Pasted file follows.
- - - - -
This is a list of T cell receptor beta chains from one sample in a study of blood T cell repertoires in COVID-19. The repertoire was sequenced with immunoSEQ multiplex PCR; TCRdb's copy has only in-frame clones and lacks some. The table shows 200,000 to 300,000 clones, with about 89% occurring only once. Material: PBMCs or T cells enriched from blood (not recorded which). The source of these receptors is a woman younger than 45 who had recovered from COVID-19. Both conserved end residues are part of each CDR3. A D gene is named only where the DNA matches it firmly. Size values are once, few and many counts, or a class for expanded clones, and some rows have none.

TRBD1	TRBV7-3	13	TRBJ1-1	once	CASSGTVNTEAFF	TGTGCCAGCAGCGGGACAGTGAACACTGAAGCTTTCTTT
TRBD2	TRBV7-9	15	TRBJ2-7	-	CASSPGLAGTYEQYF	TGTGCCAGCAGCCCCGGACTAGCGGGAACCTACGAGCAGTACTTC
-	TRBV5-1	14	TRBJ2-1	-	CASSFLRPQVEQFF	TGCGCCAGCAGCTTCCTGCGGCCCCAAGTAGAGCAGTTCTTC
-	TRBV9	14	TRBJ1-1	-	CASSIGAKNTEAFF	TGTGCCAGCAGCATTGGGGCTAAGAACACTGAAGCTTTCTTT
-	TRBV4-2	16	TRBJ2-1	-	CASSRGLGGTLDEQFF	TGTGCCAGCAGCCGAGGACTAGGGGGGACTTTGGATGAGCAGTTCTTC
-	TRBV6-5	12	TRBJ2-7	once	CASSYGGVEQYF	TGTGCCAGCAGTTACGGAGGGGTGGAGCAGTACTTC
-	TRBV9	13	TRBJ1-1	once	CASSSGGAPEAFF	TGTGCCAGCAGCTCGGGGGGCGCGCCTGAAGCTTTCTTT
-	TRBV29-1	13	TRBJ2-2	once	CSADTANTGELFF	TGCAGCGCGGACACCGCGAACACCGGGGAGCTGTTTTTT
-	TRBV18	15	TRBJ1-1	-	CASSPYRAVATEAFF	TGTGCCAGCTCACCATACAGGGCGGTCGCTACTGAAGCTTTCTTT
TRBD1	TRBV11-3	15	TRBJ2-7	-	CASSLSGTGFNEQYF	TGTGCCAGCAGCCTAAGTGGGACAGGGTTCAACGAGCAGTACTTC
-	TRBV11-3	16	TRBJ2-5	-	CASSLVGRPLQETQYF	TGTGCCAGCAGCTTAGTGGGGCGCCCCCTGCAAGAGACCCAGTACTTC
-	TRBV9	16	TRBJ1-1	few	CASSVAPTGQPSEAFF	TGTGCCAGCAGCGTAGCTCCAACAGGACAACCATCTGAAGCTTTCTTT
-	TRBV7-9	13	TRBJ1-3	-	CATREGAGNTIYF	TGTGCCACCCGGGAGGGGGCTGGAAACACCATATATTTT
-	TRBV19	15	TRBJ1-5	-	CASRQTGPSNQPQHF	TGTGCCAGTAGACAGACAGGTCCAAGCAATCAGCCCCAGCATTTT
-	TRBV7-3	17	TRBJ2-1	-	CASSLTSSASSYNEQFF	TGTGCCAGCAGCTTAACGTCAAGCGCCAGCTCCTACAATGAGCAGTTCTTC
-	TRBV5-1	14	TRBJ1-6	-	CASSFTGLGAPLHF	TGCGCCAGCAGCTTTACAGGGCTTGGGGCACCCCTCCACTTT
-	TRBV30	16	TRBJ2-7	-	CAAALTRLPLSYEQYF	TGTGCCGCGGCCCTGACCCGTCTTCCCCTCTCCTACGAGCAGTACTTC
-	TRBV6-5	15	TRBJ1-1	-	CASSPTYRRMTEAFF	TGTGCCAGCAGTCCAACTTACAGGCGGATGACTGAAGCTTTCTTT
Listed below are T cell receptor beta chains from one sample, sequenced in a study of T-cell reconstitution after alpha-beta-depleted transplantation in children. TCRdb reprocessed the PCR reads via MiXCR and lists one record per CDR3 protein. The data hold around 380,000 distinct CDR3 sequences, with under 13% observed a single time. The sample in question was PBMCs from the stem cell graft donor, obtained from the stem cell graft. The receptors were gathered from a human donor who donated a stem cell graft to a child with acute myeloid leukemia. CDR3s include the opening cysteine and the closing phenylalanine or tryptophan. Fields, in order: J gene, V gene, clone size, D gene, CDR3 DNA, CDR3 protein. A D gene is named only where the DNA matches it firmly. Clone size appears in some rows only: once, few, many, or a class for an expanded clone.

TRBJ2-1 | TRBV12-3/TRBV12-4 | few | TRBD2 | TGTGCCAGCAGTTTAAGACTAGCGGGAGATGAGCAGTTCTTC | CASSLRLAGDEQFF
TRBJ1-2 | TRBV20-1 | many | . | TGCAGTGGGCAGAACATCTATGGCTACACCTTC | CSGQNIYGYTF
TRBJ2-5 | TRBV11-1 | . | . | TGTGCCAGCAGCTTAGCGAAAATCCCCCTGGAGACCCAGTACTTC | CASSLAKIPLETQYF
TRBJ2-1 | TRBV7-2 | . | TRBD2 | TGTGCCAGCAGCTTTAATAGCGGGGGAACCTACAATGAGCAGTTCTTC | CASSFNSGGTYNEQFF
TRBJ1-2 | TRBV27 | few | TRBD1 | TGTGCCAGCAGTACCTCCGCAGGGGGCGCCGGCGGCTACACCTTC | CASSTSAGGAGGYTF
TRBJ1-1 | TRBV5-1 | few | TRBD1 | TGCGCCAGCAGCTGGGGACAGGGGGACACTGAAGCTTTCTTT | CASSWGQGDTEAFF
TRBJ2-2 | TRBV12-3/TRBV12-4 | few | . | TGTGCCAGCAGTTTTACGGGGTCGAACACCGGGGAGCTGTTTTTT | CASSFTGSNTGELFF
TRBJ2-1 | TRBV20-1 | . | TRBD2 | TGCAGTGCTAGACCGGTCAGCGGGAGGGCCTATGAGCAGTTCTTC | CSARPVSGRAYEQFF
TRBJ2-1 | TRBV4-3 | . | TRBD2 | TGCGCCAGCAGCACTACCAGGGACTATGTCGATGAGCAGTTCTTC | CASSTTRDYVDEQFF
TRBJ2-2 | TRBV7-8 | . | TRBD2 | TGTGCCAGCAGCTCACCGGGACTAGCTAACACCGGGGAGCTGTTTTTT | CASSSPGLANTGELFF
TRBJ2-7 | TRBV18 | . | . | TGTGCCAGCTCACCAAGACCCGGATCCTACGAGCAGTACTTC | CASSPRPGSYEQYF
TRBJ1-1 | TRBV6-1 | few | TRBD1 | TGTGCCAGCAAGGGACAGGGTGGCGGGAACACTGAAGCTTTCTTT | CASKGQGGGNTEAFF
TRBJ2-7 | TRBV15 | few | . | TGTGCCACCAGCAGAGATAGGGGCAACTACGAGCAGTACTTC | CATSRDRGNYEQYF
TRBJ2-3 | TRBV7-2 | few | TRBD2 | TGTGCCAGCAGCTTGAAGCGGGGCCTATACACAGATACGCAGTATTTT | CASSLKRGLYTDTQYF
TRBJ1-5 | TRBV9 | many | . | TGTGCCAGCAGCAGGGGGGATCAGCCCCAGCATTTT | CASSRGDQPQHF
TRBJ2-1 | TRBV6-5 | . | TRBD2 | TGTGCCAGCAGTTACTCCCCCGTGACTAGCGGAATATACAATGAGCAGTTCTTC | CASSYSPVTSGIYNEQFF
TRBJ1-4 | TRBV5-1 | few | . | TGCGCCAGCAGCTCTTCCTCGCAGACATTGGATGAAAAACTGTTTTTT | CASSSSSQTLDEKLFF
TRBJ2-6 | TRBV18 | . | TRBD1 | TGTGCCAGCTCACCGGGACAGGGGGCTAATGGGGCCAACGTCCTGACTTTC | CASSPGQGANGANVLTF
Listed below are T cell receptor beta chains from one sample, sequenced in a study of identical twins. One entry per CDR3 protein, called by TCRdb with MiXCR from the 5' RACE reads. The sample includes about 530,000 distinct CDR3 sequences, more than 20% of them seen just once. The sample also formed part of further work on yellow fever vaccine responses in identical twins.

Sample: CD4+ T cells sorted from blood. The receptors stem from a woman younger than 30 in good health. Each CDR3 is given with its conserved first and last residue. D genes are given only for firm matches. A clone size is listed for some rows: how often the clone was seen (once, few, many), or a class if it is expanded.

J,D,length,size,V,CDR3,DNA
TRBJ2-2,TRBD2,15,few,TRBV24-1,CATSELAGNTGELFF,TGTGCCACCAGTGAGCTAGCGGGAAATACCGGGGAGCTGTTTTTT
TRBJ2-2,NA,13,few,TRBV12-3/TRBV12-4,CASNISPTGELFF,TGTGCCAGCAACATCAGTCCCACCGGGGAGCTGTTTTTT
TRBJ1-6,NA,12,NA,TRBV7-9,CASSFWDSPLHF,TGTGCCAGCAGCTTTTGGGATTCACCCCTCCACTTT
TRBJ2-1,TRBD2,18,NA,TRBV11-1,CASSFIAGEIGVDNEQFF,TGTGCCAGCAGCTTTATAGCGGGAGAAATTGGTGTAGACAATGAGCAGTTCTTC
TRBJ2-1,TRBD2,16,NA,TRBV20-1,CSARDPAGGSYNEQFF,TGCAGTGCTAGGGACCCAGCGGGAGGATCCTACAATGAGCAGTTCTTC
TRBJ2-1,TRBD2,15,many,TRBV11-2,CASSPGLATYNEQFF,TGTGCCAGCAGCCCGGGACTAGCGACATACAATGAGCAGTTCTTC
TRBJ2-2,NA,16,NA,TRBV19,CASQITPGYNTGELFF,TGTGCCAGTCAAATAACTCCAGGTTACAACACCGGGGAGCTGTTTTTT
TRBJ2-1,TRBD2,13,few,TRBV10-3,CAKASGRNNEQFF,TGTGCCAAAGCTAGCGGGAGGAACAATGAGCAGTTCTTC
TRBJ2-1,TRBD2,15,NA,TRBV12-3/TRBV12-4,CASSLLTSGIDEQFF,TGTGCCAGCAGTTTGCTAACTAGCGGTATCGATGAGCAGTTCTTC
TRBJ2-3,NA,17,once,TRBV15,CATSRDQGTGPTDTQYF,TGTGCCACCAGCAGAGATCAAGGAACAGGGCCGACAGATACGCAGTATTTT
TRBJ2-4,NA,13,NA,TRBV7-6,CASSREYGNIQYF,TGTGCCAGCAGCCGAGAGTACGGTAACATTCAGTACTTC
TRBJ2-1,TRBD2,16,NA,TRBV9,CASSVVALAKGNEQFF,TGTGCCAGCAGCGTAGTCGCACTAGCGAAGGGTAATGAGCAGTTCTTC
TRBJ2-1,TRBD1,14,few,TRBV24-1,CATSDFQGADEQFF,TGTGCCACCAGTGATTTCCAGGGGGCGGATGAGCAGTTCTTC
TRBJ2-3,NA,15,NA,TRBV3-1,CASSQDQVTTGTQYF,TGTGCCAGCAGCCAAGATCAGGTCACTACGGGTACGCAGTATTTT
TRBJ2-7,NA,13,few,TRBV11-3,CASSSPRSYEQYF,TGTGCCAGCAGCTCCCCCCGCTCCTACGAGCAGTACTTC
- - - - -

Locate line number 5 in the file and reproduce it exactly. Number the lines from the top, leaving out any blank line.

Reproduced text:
-	TRBV9	14	TRBJ1-1	-	CASSIGAKNTEAFF	TGTGCCAGCAGCATTGGGGCTAAGAACACTGAAGCTTTCTTT